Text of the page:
Surrounded by a chaotic buildup to the Games, including a war of words between Nigeria’s Sports Ministry and football federation, the Olympic football team delivered the country’s lone medal from Rio.
Bronze it may have been, but seeing as it was a very marginal improvement (cough cough) over the grand total of zero from 2012, there was some reason to be, well, less glum.
In any case, there are a four key lessons to take away from Dream Team VI’s face-saving campaign:
1. Siasia has not changed much
In his second spell as under-23 coach, and 11 years after his first job as national coach, Samson Siasia’s tactics remained as gung-ho as they have always been.
At their best, his striking department wreak havoc like a wrecking ball wielded by refined berserkers.
But at the back, they look about as solid as eggshells resisting a UFC fist. Nigeria’s opening and final games of the tournament at once represented the best and worst of a Siasia team: Scoring goals with reckless abandon, and letting them in with equal gusto.
Here’s the thing though, as long as they show heart in the brawl, Nigerians would rather play Siasia-ball and lose by the odd goal or two, than be subjected to some of the static staleness they have had been made to put up with sometimes.
2. Mikel has grown into a leader
It seems like just yesterday that John Obi Mikel was that wide-eyed innocent being pulled in three different directions by Manchester United, Chelsea and Lyn Oslo.
Actually, it’s been 11 years. Incidentally, that’s the same amount of time that Siasia has been a coach. What’s not coincidental, is that Siasia was Mikel’s coach back then in 2005, and has looked to him on each occasion he found himself managing a Nigeria team that the midfielder was eligible to play in.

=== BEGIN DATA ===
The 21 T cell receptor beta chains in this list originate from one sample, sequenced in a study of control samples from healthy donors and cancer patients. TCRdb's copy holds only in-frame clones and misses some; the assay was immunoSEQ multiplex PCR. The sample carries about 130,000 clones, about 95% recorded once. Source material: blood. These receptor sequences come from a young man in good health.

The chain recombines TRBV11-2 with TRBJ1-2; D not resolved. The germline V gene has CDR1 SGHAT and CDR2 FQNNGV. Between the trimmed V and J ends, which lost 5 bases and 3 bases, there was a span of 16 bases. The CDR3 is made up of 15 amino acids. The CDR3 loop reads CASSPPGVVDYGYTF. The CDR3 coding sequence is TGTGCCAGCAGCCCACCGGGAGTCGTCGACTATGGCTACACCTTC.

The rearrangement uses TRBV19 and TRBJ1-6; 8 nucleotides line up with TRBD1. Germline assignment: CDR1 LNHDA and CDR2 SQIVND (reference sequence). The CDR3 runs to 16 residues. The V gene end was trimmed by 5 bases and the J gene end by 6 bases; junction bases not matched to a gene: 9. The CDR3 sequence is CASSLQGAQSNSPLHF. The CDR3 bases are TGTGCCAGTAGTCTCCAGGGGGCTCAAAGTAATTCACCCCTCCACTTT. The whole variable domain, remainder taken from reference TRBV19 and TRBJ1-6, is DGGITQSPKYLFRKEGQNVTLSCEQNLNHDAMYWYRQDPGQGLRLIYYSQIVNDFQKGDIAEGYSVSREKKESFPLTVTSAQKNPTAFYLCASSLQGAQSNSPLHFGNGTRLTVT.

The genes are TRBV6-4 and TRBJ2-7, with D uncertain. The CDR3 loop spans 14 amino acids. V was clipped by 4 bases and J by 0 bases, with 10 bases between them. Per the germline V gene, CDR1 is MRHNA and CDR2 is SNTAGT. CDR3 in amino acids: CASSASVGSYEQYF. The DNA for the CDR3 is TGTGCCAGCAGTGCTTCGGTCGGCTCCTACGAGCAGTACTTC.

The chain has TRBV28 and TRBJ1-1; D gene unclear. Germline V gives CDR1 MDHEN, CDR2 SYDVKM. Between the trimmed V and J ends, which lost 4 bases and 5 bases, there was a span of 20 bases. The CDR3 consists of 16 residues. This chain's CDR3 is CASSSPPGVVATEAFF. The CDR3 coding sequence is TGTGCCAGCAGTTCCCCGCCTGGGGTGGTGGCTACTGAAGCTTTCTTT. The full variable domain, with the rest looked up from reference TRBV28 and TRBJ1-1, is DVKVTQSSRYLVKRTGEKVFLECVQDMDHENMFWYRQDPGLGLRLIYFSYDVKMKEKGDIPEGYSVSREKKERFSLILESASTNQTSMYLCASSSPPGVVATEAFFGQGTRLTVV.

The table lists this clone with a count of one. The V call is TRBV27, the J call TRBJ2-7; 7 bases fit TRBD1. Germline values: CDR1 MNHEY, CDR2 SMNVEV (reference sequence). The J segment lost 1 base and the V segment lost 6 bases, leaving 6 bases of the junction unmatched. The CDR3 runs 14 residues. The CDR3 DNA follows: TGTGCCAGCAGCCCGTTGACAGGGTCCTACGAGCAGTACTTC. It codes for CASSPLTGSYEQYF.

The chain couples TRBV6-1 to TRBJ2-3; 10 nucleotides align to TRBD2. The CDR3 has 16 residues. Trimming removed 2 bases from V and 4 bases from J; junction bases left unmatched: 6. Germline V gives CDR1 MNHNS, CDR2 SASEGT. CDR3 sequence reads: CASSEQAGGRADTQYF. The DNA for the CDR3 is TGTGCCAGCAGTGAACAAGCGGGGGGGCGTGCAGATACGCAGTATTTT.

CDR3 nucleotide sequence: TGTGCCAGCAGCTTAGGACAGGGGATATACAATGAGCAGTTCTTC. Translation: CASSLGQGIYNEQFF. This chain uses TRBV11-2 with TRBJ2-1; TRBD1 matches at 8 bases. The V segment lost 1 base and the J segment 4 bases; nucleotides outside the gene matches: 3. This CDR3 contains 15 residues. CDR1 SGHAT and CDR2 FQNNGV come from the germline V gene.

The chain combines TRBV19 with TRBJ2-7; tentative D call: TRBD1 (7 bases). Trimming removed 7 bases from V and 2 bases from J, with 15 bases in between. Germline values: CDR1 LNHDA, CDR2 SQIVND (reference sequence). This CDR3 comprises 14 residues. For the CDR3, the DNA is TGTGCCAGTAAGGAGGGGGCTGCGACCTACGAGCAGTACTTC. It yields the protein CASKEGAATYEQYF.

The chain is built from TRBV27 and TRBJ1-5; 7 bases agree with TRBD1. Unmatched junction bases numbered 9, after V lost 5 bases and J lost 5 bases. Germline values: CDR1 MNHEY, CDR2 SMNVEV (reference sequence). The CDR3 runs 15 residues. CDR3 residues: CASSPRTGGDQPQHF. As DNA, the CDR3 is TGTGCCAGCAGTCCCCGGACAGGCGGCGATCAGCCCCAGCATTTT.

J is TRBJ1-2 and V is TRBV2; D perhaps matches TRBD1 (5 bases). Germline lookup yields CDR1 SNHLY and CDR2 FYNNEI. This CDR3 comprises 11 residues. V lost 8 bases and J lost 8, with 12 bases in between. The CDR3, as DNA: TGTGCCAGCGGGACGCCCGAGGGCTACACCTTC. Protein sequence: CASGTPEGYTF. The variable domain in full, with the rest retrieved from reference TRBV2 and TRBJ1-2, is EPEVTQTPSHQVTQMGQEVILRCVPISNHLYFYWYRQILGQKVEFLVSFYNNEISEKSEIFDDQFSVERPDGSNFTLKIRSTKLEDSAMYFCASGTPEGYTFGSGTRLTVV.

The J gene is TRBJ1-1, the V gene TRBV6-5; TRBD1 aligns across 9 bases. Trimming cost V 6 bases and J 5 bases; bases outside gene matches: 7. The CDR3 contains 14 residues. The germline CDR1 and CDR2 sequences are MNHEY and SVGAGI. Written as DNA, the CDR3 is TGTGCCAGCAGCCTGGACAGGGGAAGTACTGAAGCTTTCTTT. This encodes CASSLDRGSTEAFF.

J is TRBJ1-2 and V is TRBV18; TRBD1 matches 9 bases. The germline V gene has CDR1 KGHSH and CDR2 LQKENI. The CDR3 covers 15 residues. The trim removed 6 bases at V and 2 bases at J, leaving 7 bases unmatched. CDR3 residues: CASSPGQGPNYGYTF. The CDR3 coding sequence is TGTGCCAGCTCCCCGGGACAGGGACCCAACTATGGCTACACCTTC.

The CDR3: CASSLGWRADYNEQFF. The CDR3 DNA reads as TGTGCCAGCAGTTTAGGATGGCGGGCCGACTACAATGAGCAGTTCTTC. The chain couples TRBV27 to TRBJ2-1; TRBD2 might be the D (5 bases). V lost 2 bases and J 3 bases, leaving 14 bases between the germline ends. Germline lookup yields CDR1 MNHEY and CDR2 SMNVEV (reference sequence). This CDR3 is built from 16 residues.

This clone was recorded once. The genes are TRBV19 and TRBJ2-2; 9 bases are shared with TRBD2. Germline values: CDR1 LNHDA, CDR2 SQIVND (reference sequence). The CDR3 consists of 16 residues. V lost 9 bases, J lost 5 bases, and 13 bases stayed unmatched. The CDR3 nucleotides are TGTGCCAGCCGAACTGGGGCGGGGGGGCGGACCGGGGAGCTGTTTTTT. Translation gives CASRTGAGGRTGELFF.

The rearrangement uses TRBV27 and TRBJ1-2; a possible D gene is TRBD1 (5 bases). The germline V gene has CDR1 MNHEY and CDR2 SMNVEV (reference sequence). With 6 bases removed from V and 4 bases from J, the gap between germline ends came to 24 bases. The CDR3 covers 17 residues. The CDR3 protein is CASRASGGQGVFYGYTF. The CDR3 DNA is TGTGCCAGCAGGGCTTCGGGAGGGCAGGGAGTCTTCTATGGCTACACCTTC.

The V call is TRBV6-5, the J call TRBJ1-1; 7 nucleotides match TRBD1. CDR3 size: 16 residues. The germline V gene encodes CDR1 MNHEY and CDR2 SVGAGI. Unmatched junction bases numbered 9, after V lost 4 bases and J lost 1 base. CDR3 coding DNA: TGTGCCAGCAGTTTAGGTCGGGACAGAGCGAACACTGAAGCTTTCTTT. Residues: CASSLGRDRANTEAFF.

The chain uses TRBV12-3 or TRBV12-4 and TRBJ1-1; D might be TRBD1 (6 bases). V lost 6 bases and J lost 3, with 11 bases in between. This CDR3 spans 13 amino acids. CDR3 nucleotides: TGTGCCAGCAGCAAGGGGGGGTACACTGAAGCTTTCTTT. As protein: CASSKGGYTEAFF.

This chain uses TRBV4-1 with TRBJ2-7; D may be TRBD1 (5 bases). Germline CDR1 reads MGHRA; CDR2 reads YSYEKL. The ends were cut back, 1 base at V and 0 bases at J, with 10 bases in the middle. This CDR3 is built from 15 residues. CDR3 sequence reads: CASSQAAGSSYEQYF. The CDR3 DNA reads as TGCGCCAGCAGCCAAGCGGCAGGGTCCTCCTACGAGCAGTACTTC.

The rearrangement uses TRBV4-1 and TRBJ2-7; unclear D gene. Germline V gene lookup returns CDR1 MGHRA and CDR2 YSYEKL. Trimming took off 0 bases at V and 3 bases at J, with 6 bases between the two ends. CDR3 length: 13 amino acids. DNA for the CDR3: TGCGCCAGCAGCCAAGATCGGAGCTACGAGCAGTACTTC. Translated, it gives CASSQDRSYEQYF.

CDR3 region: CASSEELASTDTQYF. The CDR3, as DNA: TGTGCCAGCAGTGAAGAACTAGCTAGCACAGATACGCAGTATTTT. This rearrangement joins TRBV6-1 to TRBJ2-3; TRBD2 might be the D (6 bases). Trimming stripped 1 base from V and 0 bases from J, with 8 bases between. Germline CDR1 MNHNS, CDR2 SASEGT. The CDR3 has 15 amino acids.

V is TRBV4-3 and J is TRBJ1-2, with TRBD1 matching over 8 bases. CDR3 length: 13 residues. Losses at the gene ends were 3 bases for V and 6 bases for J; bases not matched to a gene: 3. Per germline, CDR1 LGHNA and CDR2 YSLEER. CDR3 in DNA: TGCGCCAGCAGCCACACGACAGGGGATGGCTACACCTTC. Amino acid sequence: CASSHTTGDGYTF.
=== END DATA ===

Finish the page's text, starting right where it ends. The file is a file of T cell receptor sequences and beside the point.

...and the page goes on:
While Siasia has remained essentially the same tactically, Mikel has evolved into a leader. It’s doubtful that the Nigerian squad would have overcome their pre-tournament ordeal without his strength of character and guidance.
Even more doubtful they would have got as far as they did, or ended up among the medals without his stabilizing influence.
With just two games under his belt as the full Nigeria captain, no doubt the Olympic experience would have given him a more hands-on crash course about what it takes to lead the national team.
He handled it all with a mature, level head. Barely heard, but always getting the job done via a carrot and stick approach.
The Chelsea midfielder has also finally allowed himself (after years of strong resistance and bolting from Twitter after one bad experience) to be reunited with social media, although his team would do well to give his social media persona more of the Mikel voice and less of the sterilized PR-speak.
3. Nigeria will always overcome the worst of adversity
Prior to their opening game, and despite all of their troubles, I did warn our Japanese opponents on Twitter to underrate this team at their own peril.
Maybe they listened, maybe they didn’t. Proved immaterial, as they were blown away by the Dream Team, who in turn contrived to get caught in their own wake.
The message however, is that as Nigerians we are used to adversity. From living without electricity for the major part of daily life, through driving on pockmarked roads, to lack of potable water or affordable healthcare, to even going 12 months and over without salaries, Nigerians have perfected the art of survival against near insurmountable odds.
It doesn’t matter what a Nigerian team goes through, once it is showtime, expect a big, unyielding scrap.
4. Not much to pick from
As good as the Dream Team were in Rio, and with the current transitional state of the Super Eagles, it would be easy to want to push a sizable chunk of the squad upstairs.
But let’s pause. Apart from the fact that that particular approach has not quite worked for Nigeria in the past, this was a team whose whole was far greater than the sum of its parts.
First, the majority have already had their shot at impressing in the full senior squad and did not quite pass the test.
Second, the ones who did are already in the full squad, like William Troost-Ekong, Shehu Abdullahi, Stanley Amuzie and Oghenekaro Etebo.
Of the others, only goalkeeper Emmanuel Daniel, midfielder Azubuike Okechukwu and forward Imoh Ezekiel look anywhere near capable of making the step up.
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